Cast aside any preconceived notions you might have about “community theater” and head on over to Whittier Community Theatre to catch Ernest Thompson’s On Golden Pond (a play that hasn’t lost an iota of its humor or charm since winning the Drama Desk Award as Outstanding New Play of 1979) in a production that stands comparison to what you might see on one of our local professional stages.

IMG_7723e If ever there were a play that hardly needed synopsizing, it’s Thompson’s multigenerational comedy. Is there anyone of a certain age who hasn’t seen its 1981 film adaptation starring Henry Fonda and Katharine Hepburn as the long-married Thayers enjoying perhaps their last vacation On (Lake) Golden Pond, accompanied that summer by their daughter Chelsea’s thirteen-year-old stepson-to-be? It’s hard to imagine a seasoned Los Angeles theatergoer who doesn’t remember Ethel’s “Don’t be such an old poop” or Norman’s “‘Ethel Thayer.’ It thounds like I’m lithping, doethn’t it?,” or teenage Billy’s revelation to Norman that when he and his friends “cruise chicks,” it’s cause they want to “suck face”?

Yes, indeed, On Golden Pond is the kind of play that brings back a flood of movie memories to people who may never have seen it live on stage—all the more reason to catch WCT’s highly enjoyable revival.

IMG_7750e Diehard movie fans may carp that some of the film’s most famous scenes are missing. You won’t witness Norman’s immediate terror as he finds himself lost in the woods, or Chelsea’s finally managing the back flip she could never do as a child, or the slap Ethel gives Chelsea when she feels her daughter has disparaged her father once too often. Missing too, for obvious reasons, are the film’s many scenes On Golden Pond itself, including those wonderful bonding moments between Norman and his surrogate grandson, fishing poles in hand.

Even in its original one-set form, however, On Golden Pond is about as sure-fire a crowd-pleaser as you’re likely to see on stage, and play-to-movie buffs will relish seeing how then thirty-year-old playwright Thompson was able to tell the same story he did in his screenplay without ever leaving the Thayer’s summer living room, and how he explored themes of mortality, marriage, and intergenerational miscommunication with equal depth and finesse.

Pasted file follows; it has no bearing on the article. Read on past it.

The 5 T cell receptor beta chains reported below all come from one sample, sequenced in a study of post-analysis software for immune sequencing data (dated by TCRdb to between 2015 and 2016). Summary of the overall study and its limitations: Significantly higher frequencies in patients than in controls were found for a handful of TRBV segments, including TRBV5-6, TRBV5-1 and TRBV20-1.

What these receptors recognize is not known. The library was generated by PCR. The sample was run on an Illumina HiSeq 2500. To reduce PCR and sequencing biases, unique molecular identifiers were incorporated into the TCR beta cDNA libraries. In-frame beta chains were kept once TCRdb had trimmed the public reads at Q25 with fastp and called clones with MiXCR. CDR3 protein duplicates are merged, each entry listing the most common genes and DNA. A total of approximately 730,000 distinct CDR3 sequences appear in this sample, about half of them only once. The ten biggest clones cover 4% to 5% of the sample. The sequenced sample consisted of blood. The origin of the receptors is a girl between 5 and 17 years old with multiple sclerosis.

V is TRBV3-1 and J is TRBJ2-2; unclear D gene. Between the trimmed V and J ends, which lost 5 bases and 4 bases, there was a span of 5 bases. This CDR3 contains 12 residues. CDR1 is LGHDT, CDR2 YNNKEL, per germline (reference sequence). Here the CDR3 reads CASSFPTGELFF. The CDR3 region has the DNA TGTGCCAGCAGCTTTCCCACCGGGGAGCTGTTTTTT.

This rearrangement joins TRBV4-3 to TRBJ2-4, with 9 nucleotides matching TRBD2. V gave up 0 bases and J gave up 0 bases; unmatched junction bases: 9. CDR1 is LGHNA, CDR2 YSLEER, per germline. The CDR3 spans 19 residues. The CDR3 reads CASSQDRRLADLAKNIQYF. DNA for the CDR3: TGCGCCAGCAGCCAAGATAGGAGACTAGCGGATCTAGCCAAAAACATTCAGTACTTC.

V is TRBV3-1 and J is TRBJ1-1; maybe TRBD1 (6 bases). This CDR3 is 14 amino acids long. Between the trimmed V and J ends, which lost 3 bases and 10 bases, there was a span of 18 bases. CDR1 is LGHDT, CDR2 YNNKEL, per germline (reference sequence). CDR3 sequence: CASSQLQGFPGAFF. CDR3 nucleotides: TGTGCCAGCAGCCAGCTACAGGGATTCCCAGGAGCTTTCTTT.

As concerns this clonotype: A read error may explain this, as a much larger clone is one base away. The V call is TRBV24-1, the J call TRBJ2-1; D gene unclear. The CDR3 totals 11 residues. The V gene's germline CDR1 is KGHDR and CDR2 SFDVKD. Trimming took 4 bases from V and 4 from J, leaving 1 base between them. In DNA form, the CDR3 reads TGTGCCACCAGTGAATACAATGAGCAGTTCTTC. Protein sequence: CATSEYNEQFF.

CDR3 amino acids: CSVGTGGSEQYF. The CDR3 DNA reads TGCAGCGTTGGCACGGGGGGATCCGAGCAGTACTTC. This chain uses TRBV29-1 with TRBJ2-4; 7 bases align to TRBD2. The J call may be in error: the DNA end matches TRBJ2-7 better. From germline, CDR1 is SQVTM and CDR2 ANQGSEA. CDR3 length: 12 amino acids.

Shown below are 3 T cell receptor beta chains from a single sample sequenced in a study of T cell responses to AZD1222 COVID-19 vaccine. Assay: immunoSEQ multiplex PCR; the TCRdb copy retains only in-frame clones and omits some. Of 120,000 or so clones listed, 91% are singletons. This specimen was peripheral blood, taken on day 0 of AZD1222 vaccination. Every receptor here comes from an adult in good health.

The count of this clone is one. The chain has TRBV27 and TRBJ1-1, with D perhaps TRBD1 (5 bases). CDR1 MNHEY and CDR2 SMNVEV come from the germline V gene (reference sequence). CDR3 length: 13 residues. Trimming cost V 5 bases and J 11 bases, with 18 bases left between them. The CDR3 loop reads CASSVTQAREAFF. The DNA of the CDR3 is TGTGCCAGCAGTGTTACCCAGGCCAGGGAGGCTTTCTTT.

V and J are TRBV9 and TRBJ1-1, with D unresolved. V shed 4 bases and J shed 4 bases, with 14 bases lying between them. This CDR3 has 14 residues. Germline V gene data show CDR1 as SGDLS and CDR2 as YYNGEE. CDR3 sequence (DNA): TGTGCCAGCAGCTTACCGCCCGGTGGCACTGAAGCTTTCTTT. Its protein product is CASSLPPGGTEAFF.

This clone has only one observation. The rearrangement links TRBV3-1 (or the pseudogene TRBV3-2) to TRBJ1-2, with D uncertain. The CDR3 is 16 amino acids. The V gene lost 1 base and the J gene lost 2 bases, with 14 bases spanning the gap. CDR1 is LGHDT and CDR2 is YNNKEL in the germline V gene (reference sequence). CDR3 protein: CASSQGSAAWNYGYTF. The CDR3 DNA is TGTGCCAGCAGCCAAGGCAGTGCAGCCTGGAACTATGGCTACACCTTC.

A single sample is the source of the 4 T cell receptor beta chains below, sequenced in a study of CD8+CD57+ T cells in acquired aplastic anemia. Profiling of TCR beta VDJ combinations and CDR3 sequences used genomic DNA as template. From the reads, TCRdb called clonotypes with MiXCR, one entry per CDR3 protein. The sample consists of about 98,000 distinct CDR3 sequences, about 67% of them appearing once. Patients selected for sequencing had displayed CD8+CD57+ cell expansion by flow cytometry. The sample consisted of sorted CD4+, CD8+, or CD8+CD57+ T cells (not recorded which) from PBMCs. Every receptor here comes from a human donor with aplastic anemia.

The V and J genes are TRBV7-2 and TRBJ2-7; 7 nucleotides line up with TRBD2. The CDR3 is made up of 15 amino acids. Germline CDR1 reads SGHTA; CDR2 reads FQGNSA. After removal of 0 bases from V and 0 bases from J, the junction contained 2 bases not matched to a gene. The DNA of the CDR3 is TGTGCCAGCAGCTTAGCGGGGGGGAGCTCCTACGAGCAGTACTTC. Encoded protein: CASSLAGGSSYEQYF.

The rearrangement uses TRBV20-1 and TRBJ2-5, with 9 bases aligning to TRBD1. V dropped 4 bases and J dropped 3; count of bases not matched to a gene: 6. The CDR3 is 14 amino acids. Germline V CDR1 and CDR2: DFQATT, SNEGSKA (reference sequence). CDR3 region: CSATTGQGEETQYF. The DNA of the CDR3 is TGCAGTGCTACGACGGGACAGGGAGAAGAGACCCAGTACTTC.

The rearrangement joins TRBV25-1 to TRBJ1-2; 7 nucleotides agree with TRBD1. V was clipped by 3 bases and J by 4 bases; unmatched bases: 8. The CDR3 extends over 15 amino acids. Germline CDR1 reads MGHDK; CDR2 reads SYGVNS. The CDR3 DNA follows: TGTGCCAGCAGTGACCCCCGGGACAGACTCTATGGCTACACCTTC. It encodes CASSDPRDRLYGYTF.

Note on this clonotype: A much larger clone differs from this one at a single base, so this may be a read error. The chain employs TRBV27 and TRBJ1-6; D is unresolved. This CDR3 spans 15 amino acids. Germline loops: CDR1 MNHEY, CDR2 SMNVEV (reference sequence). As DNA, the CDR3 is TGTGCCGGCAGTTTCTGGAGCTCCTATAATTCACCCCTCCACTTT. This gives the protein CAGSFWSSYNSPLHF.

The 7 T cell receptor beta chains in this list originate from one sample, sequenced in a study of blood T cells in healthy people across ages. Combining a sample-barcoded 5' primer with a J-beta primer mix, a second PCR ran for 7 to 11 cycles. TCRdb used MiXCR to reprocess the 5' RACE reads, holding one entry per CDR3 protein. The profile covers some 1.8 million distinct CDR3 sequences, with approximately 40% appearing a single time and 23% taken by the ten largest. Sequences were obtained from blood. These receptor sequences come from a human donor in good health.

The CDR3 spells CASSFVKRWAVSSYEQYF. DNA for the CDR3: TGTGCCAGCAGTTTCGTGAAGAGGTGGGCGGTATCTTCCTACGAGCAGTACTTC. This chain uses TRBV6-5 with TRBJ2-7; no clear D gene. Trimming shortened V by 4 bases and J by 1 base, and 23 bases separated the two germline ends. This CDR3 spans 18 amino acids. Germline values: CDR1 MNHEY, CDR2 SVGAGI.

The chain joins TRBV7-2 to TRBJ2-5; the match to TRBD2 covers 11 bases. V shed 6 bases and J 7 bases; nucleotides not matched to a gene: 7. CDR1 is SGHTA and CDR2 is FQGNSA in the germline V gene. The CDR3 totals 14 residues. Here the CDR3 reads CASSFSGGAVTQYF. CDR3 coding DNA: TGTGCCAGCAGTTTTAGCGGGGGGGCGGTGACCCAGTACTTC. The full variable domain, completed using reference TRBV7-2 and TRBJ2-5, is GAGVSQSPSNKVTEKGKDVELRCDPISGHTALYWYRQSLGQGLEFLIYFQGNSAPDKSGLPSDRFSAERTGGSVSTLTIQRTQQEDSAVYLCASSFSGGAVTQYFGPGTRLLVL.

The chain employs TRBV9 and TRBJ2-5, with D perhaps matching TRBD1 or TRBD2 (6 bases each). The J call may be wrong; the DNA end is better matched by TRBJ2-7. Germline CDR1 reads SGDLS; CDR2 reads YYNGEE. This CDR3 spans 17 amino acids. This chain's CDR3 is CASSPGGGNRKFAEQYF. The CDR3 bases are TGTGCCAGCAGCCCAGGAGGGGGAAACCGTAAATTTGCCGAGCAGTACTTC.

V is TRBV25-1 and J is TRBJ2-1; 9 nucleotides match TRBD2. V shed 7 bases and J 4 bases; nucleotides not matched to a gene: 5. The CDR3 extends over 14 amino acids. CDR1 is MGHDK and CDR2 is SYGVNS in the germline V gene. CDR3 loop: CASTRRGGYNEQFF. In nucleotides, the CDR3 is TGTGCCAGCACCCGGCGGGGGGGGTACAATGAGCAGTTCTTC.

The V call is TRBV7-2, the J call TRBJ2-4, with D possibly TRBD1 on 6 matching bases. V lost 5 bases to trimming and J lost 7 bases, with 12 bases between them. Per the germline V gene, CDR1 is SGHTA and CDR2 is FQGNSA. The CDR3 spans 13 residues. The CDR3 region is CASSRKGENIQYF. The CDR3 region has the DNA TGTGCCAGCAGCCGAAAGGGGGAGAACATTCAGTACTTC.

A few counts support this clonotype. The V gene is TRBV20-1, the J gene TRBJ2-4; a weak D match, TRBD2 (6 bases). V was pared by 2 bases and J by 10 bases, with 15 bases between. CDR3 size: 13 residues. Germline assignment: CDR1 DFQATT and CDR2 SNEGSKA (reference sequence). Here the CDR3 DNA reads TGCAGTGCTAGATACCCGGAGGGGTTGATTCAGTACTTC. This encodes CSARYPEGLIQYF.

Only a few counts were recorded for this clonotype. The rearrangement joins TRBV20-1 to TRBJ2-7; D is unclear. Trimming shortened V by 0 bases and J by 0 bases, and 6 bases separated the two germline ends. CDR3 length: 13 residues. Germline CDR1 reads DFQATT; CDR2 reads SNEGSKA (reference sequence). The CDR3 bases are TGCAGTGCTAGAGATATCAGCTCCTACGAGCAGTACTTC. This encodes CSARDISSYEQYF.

Under Roxie Lee’s expert direction, a marvelous “non-professional” cast (with résumés every bit as long as the so-called “pros”) deliver topnotch performances, the toppest-notched belonging to the production’s two stellar leads.

Norman Thayer may be turning eighty, but Eric Nelson doesn’t miss a beat in a performance every bit as memorable as his illustrious predecessors’, bringing real depth (and impeccable comedic timing) to the irascible but lovable “old poop.”

Community theater treasure Roxanne Barker matches her costar every step of the way, giving us a warm, wise, witty, and absolutely wonderful Ethel Thayer who has clearly adored her forty-eight years of “long-suffering” married life with this incorrigible curmudgeon.

IMG_7840e Elizabeth Lauritsen’s performance as Chelsea reveals decades of a daughter’s built-up hurt and resentment. As Chelsea’s fiancé Bill Ray, Dave Edwards makes us believe that Norman and Ethel’s daughter has finally found the all-around mensch she deserves. Ronan Walsh may be only a year older than 13-year-old Billy Ray, but with fifteen stage credits to his name he more than holds his own against his decades-older fellow players. Last but not least, Andy Kresowski’s folksy postman Charlie Martin delivers ample laughs along with the daily mail.

I’m delighted to report that each and every cast member is entirely audible without the over-amping I’ve noticed in recent Whittier Community Theatre productions. WCT is to be saluted too for not having watered down Thompson’s language. I do wish, however, that cast members had been given the program headshots they and WCT audiences deserve.

Scenic designer Mark Fredrickson’s nifty Thayer summer home recalls a Grandma Moses painting, properties designer Cherrie Lakey filling it with years of accumulated memorabilia. Karen Jacobson’s costumes (including some provided by cast members themselves) are character-appropriate choices each and every one. Suzanne Frederickson’s capable lighting design and John Francis’s equally skillful sound design add to the production’s close-to-professional quality, as does a particularly effective musical underscoring during scene changes effected by stage manager Nancy Tyler and running crew member Julie Breihan. On Golden Pond is produced by Monica Francis.

At ninety-two years of age, Whittier Community Theatre has been providing its audiences with quality family entertainment for nearly a century (and how many American theaters can claim this distinction?). On Golden Pond makes it amply clear why WCT, like the Energizer Bunny, just keeps going… and going.

Whittier Community Theatre, The Center Theatre, 7630 S. Washington Ave., Whittier.

–Steven Stanley
November 17, 2013

Tags: , , ,

Comments are closed.